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ABCs of Mobile Reporting

NCJ Number
Law and Order Volume: 55 Issue: 11 Dated: November 2007 Pages: 36-38,40,44
Brad Brewer
Date Published
November 2007
8 pages
This article provides guidance on planning and implementing in-car mobile data terminals (MDTs) in order to supply front-line officers with computer-aided dispatch data.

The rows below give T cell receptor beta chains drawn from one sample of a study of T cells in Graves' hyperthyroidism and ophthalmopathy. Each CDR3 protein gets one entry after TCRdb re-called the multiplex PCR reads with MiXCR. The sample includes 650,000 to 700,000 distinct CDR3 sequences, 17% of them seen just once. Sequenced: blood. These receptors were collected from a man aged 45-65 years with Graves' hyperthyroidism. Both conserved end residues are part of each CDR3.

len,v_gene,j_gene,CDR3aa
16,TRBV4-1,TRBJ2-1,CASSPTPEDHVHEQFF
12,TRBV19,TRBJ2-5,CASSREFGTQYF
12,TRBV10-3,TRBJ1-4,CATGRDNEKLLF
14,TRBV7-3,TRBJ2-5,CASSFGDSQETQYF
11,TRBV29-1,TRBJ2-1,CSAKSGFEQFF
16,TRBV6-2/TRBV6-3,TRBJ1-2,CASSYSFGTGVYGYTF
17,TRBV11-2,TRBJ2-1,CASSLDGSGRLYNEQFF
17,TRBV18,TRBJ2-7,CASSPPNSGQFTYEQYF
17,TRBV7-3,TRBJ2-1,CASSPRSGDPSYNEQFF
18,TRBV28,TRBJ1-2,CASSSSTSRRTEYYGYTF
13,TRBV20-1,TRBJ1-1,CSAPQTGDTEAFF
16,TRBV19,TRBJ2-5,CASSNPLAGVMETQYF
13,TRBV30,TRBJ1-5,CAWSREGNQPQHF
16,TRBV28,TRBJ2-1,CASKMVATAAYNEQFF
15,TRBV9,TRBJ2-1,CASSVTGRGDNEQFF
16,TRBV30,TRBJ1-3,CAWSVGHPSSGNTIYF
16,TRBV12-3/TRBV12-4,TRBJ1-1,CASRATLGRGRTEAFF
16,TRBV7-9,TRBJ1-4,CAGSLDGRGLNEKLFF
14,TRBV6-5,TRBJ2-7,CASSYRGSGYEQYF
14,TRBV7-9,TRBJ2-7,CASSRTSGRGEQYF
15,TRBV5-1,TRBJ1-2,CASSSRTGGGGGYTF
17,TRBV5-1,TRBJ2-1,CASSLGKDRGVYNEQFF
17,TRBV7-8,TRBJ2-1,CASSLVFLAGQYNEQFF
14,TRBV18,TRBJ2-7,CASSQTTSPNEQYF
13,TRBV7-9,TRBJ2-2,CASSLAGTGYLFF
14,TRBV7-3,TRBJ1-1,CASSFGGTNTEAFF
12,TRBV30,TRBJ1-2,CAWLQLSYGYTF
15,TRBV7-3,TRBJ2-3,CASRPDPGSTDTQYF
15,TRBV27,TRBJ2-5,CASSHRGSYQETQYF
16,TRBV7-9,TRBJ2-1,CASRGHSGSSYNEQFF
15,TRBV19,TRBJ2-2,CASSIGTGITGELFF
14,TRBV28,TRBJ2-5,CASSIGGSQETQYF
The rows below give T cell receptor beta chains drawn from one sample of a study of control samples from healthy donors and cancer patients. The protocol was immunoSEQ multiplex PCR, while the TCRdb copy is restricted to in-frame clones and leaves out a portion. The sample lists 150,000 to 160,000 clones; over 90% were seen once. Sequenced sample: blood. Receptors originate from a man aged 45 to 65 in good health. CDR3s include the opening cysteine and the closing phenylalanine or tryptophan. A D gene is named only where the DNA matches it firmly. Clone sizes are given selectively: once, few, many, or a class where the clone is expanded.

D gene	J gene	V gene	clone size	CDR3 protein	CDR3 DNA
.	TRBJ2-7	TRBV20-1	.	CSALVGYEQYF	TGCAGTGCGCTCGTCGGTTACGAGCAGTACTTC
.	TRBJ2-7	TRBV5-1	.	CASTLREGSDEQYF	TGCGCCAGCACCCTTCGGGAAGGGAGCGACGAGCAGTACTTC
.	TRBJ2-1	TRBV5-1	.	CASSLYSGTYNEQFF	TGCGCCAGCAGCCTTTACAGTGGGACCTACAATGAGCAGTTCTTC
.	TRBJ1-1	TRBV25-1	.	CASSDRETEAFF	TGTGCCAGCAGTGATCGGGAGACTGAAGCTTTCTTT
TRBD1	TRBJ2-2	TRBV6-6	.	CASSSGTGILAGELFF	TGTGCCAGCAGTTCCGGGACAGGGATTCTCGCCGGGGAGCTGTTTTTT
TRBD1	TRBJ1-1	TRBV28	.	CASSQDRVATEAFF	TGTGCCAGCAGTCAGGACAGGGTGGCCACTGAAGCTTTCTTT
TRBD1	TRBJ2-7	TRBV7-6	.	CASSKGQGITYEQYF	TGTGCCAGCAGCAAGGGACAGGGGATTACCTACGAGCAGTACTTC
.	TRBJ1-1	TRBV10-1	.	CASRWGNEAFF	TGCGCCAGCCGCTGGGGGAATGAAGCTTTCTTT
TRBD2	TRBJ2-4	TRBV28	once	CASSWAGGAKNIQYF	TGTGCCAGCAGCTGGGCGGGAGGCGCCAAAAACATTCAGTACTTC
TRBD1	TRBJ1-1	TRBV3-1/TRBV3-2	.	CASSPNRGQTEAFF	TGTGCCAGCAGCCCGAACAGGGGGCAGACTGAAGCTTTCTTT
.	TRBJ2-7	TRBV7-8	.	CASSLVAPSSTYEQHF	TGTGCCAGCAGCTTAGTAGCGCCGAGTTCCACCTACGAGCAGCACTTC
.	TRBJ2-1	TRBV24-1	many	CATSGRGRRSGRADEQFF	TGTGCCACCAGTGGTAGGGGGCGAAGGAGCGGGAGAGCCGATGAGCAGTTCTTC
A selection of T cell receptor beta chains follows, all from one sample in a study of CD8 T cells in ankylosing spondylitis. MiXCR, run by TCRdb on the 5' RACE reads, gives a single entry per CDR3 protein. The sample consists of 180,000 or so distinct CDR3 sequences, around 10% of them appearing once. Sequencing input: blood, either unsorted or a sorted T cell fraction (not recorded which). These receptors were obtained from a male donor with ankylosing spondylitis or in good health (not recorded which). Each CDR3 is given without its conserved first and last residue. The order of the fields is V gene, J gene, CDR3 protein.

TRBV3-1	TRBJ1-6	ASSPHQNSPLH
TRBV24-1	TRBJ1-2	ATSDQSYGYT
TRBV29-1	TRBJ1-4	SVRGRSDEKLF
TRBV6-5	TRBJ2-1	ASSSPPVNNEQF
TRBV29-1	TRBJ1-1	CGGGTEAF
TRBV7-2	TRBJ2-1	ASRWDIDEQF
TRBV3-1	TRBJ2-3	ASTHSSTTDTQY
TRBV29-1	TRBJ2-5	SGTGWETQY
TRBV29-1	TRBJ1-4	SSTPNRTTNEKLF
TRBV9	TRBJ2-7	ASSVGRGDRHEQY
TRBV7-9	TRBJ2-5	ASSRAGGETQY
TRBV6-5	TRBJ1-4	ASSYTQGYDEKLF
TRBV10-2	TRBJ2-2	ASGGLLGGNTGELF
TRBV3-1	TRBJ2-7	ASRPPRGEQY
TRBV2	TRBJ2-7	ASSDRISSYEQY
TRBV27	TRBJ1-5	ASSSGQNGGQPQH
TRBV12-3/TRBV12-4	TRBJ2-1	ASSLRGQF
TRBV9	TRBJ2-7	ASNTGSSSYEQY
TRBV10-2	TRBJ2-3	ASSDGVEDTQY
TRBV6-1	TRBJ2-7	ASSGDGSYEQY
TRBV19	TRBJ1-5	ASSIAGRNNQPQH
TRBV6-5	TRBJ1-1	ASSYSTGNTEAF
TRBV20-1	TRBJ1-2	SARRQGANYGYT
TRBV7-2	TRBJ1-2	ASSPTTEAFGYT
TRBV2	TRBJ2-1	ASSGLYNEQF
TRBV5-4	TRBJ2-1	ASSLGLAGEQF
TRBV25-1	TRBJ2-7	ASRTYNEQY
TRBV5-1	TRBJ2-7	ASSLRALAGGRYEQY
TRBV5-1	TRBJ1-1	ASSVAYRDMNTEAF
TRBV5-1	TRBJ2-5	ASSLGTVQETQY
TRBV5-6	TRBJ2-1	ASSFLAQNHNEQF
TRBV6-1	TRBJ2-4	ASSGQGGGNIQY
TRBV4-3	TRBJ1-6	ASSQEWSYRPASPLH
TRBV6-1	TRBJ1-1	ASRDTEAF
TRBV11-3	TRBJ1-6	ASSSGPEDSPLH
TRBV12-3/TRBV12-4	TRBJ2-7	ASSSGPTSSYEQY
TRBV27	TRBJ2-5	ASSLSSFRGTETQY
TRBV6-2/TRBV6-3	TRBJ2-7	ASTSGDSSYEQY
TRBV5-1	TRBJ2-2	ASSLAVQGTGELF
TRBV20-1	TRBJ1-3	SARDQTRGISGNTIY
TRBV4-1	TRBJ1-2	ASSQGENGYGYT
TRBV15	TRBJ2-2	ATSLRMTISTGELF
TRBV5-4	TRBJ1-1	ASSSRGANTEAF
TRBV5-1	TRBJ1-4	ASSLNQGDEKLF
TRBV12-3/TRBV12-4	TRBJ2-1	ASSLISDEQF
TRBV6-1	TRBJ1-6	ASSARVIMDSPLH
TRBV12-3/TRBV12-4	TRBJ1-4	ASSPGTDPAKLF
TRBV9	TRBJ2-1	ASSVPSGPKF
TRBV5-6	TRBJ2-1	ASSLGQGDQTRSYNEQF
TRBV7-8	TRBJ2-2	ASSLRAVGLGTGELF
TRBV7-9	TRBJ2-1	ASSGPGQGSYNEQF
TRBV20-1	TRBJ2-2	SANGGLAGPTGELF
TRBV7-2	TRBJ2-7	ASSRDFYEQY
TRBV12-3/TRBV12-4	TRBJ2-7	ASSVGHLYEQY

In planning and implementing an effective mobile reporting network, the challenge is twofold. First, the system must provide the front-line officers with the tools they need to function as if they were in the office while remaining in the field. Second, the system must provide these officers with access to information within minutes without the restriction of jurisdictional borders or interdepartmental information segregation. These challenges are most likely to be met when planning for a system of MDTs involves selected leaders from front-line officers who encounter information-processing issues on a daily basis. Further, whatever system is implemented, it must provide around-the-clock expert technical support either through a 24-hour helpline or a roving "help car" of two uniformed front-line officers with specialized training in the system's operation. In planning a MDT system, software selection should be specific to each agency and its particular requirements, based on the agency's roles and responsibilities. Appropriate mobile software is the key to the success of any mobile computing project. It involves two components: functional reception and input under mobile field conditions and word processing. Even the best software, however, requires dependable wireless connectivity for effective mobile operation. Each agency must determine what type of wireless system is most appropriate. This article provides guidance on coverage and reliability. Other issues addressed in this article are computer hardware for a mobile computing project, the importance of purchasing rugged rather than consumer-grade laptop computers, and installation and maintenance.